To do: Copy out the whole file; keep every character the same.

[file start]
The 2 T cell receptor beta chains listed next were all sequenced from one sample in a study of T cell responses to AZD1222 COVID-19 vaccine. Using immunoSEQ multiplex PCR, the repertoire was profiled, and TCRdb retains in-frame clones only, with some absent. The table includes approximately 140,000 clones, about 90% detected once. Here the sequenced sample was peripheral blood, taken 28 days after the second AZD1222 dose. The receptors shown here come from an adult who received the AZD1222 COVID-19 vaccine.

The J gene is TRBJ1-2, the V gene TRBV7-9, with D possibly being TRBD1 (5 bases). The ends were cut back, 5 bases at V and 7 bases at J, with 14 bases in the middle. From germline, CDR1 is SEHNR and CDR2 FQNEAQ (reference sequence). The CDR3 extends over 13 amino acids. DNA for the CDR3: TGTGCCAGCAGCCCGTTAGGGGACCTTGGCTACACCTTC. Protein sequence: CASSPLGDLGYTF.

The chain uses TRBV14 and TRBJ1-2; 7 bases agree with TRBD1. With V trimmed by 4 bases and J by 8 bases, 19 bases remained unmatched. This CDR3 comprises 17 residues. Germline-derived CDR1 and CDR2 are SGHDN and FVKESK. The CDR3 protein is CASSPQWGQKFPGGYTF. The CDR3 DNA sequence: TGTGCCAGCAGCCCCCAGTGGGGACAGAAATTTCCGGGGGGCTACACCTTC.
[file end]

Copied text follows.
The 2 T cell receptor beta chains listed next were all sequenced from one sample in a study of T cell responses to AZD1222 COVID-19 vaccine. Using immunoSEQ multiplex PCR, the repertoire was profiled, and TCRdb retains in-frame clones only, with some absent. The table includes approximately 140,000 clones, about 90% detected once. Here the sequenced sample was peripheral blood, taken 28 days after the second AZD1222 dose. The receptors shown here come from an adult who received the AZD1222 COVID-19 vaccine.

The J gene is TRBJ1-2, the V gene TRBV7-9, with D possibly being TRBD1 (5 bases). The ends were cut back, 5 bases at V and 7 bases at J, with 14 bases in the middle. From germline, CDR1 is SEHNR and CDR2 FQNEAQ (reference sequence). The CDR3 extends over 13 amino acids. DNA for the CDR3: TGTGCCAGCAGCCCGTTAGGGGACCTTGGCTACACCTTC. Protein sequence: CASSPLGDLGYTF.

The chain uses TRBV14 and TRBJ1-2; 7 bases agree with TRBD1. With V trimmed by 4 bases and J by 8 bases, 19 bases remained unmatched. This CDR3 comprises 17 residues. Germline-derived CDR1 and CDR2 are SGHDN and FVKESK. The CDR3 protein is CASSPQWGQKFPGGYTF. The CDR3 DNA sequence: TGTGCCAGCAGCCCCCAGTGGGGACAGAAATTTCCGGGGGGCTACACCTTC.